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BUSINESS
October 6, 2010 | By Jerry Hirsch, Los Angeles Times
Federal safety officials unveiled a more comprehensive crash rating system for vehicles that for the first time evaluates how women fare in accidents by using female crash dummies and takes into account side pole crashes and crash-prevention technology such as electronic stability control. The Transportation Department and its National Highway Traffic Safety Administration said it would now issue an "overall vehicle score" that combines the results of a frontal crash test, side crash tests and rollover resistance tests.
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AUTOS
November 20, 2013 | By W.J. Hennigan
Whenever the Los Angeles Auto Show comes to town, there are a wide range of autos that make it to the showroom floor. Some are stunning. Some are innovative.  Some are flat-out bizarre. To many that are here getting a preview of the show, the blue monstrosity dubbed the Youabian Puma can be filed under the bizarre category. LIVE: The latest photos, facts from LA Auto Show The Hummer-size convertible with sweeping curves and  monster truck tires is right by the entrance.
BUSINESS
October 2, 2010 | By W.J. Hennigan, Los Angeles Times
The auto industry continued along its road to recovery from its worst year in nearly three decades as General Motors Co., Ford Motor Co. and Chrysler Group reported selling more vehicles in September than a year earlier. GM, the nation's largest automaker, saw its new vehicle sales in the U.S. increase 12% to 173,031. Ford saw its sales jump 46% to 160,375, and Chrysler sold 100,077 vehicles, up 61%. The rise was expected because auto sales fell sharply in September 2009 with the end of the popular "cash for clunkers" program that had driven up sales in the prior months.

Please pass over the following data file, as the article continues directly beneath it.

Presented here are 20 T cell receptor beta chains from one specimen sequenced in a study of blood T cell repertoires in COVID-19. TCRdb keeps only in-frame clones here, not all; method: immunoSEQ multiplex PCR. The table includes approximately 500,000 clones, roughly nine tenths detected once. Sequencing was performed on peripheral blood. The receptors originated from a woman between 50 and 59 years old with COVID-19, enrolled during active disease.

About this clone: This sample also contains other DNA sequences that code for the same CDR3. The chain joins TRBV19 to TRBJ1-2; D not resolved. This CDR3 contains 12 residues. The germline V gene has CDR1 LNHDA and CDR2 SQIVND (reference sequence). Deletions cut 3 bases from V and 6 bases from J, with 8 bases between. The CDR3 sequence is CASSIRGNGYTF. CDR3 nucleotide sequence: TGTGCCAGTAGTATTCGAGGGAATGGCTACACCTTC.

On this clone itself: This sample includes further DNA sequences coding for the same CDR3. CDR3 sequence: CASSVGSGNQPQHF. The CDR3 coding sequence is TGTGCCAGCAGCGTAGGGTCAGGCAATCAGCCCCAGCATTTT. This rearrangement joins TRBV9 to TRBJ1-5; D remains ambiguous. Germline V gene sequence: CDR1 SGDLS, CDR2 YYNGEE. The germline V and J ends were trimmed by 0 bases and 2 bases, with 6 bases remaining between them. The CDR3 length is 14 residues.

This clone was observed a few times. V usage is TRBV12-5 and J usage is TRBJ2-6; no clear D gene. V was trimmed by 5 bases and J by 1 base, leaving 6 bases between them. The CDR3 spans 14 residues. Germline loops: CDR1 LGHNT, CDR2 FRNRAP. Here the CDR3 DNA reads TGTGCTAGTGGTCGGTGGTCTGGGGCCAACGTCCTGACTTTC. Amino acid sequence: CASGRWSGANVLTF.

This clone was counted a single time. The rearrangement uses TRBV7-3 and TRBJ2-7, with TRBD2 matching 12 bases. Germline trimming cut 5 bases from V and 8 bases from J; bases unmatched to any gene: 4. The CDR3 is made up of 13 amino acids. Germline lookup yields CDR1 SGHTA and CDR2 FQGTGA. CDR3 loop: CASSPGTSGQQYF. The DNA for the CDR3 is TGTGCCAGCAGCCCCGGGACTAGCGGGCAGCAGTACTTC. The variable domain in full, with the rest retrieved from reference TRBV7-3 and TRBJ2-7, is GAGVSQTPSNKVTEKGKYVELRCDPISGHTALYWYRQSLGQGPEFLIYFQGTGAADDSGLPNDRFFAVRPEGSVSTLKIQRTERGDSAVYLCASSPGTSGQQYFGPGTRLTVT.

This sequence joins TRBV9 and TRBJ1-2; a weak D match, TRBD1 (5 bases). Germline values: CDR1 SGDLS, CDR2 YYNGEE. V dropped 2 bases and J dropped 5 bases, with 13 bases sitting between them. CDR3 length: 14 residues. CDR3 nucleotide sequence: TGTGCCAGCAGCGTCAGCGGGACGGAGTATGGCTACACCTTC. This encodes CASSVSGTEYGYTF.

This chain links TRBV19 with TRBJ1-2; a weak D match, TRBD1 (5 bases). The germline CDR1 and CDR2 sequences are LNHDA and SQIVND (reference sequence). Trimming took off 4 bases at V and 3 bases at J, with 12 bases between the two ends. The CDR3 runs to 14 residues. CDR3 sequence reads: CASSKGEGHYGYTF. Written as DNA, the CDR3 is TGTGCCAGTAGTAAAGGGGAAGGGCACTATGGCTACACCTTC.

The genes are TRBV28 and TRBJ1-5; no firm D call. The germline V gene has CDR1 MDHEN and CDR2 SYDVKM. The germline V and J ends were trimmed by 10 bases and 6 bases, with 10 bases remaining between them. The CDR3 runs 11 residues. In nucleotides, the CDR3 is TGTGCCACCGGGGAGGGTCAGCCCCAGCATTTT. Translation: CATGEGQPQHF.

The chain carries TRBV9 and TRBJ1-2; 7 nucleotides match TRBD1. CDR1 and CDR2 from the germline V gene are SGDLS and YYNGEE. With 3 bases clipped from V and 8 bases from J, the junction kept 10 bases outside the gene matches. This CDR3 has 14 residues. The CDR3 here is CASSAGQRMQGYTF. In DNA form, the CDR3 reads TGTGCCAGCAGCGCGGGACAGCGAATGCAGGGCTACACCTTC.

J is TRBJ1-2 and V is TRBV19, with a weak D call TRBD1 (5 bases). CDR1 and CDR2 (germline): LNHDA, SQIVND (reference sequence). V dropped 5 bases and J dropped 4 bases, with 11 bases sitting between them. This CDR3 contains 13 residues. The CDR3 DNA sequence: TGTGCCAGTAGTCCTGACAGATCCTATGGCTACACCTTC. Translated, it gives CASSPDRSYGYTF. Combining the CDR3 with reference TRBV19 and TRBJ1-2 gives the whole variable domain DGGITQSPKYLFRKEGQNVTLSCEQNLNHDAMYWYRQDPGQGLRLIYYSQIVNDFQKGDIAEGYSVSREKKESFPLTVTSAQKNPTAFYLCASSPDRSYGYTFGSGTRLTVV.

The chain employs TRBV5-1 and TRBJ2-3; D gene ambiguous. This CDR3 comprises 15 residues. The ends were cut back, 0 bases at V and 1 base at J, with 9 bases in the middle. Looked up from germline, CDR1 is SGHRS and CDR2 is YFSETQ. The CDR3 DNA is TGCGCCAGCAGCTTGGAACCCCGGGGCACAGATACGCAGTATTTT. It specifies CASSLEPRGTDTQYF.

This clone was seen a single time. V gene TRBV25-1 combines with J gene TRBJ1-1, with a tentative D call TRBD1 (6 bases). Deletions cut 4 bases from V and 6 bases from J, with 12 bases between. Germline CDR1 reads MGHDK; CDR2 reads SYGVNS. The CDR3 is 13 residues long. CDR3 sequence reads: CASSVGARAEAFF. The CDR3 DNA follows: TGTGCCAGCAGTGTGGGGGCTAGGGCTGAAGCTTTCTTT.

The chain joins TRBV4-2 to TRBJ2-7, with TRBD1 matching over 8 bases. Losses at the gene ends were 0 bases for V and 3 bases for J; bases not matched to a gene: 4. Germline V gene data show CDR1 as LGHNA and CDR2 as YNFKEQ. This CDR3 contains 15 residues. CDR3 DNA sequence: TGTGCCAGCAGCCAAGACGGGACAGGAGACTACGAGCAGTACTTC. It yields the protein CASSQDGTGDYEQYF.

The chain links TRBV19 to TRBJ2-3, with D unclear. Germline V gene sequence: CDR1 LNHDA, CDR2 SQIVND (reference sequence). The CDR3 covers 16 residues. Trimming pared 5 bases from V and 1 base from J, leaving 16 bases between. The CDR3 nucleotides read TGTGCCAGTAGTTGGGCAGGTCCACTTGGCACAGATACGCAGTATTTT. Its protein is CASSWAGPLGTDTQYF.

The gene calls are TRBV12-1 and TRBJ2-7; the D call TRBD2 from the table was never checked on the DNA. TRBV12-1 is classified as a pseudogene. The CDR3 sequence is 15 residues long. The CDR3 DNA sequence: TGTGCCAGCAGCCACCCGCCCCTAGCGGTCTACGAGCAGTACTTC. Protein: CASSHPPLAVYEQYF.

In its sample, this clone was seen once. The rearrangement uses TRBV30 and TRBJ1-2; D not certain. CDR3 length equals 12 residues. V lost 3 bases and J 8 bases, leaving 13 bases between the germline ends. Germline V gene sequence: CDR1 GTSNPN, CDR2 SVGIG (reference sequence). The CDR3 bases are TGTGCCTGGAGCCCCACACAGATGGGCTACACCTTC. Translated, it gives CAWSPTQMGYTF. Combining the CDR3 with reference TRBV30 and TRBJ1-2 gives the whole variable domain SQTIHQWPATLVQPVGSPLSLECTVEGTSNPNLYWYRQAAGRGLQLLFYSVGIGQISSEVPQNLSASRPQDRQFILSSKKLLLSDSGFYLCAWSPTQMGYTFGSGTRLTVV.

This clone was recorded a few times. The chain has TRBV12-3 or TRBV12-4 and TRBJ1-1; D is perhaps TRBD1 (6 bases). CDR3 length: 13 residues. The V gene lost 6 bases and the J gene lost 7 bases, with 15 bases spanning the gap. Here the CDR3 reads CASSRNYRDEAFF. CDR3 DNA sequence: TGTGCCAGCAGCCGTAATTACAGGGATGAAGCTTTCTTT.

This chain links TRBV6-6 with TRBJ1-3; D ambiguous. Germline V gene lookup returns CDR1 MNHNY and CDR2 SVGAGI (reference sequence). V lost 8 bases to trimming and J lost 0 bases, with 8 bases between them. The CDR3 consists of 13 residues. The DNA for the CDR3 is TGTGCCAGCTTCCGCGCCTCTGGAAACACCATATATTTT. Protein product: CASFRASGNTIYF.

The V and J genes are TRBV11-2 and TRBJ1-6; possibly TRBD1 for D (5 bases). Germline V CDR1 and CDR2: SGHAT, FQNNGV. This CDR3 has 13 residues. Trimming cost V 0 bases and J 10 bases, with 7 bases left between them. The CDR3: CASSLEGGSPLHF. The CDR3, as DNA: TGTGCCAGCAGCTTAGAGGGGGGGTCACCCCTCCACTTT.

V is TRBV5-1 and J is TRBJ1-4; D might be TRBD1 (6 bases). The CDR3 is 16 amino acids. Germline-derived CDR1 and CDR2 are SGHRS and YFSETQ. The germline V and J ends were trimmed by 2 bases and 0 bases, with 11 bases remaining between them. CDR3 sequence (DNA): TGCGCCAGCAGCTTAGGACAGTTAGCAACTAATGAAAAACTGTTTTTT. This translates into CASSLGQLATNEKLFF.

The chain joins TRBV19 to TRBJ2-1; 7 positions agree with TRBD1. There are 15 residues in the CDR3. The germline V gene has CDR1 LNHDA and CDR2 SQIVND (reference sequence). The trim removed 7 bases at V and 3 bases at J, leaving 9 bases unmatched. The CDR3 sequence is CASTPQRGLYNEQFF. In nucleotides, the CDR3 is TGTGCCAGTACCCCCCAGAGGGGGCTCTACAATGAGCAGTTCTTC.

BUSINESS
July 27, 2011 | By Salvador Rodriguez, Los Angeles Times
Although the reliability of new and redesigned automobiles fell, consumers generally found them more appealing, according to an annual survey. New launches and revamped models paid off for carmakers across the board as they appealed more to consumers than carryover vehicles, the 2011 JD Power & Associates Automotive Performance, Execution and Layout study found. While kinks in the new launches hurt reliability ratings — many got lower scores in last month's JD Power reliability study — the fresh looks of and new technologies in those same models were found to be highly appealing to consumers.
BUSINESS
November 12, 2011 | By Jerry Hirsch, Los Angeles Times
The Los Angeles Auto Show is the first major North American auto show of the new model year. It is known for automakers introducing hybrid, fuel-efficient and electric vehicles that grab the attention of California's eco-conscious drivers. It's also the place for big, splashy debuts of sports cars, the kind of vehicles that people fantasize driving on Pacific Coast Highway. This year's show, which opens to the public Friday, will have plenty of both. Audi plans the American debut of its S line of sports coupes.
BUSINESS
July 27, 2011 | By Jerry Hirsch, Los Angeles Times